Encore focuses on the role of purpose in later life, and in 2005 created The Purpose Prize. The Purpose Prize honors social entrepreneurs over 60 who combine experience, purpose, and passion to make a difference in their communities and the world. “It’s not a lifetime achievement award,” says Encore. “These folks are just getting started.”
Now THAT’S a view of later life that appeals to me. As I read the stories of each honoree, I was humbled by the passion, determination and accomplishment of so many people who refused to accept the prevailing view of what later life is supposed to look like. There is a Chinese proverb: “Give a man a fish and you feed him for a day. Teach a man to fish and you feed him for a lifetime.” These honorees did more than contribute their individual time; they created organizations and programs that empower others to work for a better good.
I’ve decided to join the Encore Network: “Show your leadership and get in on the ground-floor as we build the encore movement.” I’ve come to realize that I am a ground-floor kind of person. I was in on the ground-floor of the women’s movement. I was in on the ground-floor of Senior Move Management. The ground-floor is a really exciting place to be.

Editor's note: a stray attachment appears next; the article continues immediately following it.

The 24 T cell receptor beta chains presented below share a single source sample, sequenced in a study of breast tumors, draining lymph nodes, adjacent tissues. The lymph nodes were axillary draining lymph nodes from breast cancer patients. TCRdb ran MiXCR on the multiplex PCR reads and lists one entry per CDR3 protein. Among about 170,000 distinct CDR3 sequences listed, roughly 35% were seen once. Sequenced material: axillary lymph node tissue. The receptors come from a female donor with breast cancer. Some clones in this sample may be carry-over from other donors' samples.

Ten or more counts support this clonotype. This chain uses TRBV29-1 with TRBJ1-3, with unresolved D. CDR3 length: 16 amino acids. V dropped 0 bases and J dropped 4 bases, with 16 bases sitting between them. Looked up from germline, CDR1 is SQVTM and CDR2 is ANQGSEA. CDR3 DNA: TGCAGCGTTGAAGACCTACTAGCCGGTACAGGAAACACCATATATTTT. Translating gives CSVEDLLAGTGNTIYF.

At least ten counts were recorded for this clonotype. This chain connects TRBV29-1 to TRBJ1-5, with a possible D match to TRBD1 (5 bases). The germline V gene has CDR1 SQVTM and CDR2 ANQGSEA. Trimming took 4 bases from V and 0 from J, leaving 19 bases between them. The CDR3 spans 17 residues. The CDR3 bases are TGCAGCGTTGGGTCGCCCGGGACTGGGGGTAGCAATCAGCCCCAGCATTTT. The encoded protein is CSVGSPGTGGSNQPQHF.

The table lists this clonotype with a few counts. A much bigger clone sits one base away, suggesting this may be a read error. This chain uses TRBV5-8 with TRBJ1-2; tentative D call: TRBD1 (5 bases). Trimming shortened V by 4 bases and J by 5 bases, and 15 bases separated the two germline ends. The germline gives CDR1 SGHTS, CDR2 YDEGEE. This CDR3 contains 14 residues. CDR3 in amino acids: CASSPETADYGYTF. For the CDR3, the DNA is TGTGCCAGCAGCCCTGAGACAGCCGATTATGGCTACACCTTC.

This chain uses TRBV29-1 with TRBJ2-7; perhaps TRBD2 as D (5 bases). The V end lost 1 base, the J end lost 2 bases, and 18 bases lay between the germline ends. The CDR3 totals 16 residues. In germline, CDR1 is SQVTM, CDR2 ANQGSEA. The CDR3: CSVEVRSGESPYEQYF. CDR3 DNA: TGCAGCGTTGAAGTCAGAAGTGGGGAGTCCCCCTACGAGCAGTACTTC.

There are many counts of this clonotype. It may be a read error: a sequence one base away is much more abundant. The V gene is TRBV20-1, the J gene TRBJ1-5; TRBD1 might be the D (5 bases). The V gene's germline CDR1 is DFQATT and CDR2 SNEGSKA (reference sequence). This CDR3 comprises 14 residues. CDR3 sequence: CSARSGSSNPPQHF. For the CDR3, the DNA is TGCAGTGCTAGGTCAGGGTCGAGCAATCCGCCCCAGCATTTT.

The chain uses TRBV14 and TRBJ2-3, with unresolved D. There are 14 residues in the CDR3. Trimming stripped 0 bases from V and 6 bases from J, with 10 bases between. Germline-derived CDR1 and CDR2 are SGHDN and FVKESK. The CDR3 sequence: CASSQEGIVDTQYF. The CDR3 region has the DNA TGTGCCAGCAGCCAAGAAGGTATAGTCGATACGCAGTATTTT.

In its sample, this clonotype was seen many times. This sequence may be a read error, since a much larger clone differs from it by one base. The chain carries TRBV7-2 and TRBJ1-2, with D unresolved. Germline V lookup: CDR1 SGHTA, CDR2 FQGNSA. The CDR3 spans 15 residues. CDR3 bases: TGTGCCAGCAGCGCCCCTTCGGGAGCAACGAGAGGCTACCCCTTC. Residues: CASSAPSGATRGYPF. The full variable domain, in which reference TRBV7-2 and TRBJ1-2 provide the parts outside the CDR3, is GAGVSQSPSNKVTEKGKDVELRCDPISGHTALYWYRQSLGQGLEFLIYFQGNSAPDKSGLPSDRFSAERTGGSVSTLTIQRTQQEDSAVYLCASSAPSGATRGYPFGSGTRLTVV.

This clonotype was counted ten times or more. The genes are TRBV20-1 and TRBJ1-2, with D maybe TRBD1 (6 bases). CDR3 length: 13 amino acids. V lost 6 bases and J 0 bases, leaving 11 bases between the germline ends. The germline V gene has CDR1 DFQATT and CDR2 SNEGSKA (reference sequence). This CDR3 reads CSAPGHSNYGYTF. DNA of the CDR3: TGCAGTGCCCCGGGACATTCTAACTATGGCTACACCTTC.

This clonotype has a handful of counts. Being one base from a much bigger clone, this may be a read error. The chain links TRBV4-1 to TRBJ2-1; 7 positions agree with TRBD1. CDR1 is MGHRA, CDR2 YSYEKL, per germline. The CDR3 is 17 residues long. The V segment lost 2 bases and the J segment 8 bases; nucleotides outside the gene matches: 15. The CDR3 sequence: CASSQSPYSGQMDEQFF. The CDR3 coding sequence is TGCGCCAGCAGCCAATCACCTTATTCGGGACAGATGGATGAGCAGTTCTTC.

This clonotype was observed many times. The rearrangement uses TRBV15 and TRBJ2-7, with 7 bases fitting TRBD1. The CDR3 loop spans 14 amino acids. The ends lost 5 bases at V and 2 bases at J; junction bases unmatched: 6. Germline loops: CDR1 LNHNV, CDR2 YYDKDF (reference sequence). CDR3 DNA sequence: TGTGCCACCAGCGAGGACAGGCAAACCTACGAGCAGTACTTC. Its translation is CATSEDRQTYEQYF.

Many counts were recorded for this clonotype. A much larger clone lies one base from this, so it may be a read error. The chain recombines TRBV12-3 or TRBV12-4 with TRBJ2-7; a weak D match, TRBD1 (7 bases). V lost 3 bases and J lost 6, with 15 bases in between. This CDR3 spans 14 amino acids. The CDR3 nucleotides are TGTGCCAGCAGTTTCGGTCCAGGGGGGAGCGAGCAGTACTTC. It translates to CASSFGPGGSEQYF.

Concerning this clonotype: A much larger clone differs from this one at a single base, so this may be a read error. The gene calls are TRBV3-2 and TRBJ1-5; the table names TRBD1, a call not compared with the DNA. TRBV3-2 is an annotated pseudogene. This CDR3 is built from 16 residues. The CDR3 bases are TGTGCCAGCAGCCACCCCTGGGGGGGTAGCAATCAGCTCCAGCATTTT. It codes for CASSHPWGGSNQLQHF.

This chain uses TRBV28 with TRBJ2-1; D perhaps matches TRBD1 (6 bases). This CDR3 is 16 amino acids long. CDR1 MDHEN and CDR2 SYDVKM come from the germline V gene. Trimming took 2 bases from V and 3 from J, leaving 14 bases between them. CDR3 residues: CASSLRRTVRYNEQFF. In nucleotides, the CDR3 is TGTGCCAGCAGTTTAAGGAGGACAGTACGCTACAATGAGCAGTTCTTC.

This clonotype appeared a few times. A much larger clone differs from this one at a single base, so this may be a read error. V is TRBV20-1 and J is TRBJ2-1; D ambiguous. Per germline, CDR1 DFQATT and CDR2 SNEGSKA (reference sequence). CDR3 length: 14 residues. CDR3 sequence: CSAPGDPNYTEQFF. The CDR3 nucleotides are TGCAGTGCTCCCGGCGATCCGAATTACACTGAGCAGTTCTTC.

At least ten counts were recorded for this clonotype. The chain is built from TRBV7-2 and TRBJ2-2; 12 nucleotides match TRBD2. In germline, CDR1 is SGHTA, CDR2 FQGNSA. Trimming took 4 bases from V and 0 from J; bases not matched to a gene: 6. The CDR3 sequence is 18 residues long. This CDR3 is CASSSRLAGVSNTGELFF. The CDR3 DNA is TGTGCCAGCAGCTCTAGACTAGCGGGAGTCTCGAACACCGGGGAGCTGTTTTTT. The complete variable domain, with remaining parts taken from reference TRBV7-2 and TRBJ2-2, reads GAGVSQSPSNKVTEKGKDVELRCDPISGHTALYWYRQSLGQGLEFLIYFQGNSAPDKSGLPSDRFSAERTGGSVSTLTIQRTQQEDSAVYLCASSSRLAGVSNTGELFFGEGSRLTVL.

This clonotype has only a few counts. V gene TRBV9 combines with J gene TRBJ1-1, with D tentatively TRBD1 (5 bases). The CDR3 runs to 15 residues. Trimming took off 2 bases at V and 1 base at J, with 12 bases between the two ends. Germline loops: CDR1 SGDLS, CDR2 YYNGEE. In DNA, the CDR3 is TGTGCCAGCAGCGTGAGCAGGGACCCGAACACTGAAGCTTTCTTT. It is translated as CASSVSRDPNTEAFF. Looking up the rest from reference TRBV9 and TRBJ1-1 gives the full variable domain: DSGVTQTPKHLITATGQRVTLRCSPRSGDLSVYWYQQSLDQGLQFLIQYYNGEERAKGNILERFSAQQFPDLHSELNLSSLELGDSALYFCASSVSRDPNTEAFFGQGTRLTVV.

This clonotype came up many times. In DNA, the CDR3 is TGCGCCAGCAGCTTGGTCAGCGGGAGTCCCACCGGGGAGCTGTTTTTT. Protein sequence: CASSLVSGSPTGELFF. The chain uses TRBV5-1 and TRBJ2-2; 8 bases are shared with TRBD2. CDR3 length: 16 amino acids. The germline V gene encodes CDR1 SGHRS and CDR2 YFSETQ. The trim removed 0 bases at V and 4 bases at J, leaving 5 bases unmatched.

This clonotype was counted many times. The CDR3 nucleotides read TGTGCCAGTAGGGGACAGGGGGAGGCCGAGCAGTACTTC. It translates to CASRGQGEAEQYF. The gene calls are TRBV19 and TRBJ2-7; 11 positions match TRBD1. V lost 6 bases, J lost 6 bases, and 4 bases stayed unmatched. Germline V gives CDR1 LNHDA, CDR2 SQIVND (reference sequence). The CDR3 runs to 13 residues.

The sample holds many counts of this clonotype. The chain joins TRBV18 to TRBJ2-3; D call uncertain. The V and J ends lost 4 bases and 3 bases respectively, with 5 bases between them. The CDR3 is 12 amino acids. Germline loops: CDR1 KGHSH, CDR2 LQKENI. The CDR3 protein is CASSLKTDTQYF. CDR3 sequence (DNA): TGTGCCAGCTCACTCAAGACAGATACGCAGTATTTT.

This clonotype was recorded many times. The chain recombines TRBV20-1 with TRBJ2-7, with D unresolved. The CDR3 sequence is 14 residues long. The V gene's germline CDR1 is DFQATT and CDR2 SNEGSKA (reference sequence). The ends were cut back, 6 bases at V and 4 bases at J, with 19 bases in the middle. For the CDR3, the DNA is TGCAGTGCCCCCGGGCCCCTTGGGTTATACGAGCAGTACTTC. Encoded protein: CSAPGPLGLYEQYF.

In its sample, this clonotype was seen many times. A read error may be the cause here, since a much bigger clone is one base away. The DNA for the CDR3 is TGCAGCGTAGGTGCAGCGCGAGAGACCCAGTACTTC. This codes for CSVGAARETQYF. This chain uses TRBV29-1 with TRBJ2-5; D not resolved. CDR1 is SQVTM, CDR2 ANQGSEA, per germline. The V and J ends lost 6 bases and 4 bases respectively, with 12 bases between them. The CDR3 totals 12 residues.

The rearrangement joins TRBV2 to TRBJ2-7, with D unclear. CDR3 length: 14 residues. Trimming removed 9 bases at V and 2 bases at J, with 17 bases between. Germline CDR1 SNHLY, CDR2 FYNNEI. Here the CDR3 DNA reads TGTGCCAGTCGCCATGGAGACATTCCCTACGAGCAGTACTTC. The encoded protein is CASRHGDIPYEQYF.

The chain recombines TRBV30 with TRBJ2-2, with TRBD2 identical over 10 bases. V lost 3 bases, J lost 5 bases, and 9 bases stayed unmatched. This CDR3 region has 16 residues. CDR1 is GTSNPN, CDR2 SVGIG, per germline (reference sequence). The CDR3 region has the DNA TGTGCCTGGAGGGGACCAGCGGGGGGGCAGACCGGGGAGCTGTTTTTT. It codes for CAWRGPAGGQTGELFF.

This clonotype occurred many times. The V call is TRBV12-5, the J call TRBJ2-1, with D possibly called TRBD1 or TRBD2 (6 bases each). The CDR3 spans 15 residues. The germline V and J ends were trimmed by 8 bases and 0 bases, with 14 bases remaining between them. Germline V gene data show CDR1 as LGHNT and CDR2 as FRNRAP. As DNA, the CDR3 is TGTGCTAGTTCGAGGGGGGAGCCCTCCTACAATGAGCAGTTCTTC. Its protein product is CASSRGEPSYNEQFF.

I’ve had a lot of surgery in my life, and I’ve had a lot of colds. No doubt about it. I’d rather have surgery than a cold.
With surgery, you have a pretty good idea of what to expect. You’ll have some rough days initially, and then every day will be a little better than the one before. With a cold, the future is unknown. You could be better in a week, or the cold could linger. It might look like it’s leaving, and then resurface with a vengeance or morph into an infection. With surgery, you’re given antibiotics to keep you from getting an infection. With a cold, you have to prove you have an infection before you’re given antibiotics, and by then you feel awful.
With surgery, people are very sympathetic. They express concern; they visit you in the hospital or at home. They may even bring you a gift! With a cold, people avoid you. They may even disinvite you to an event (“I’d rather you didn’t come if you’re sick”). A cold is very isolating.
With surgery, people are complimentary. “You look great” (when they see you) or “You sound great!” (on the phone). With a cold, people are brutally honest: “You look awful” (in person) or “You sound terrible” (on the phone). Really, would you ever say those things to anyone if they didn’t have a cold?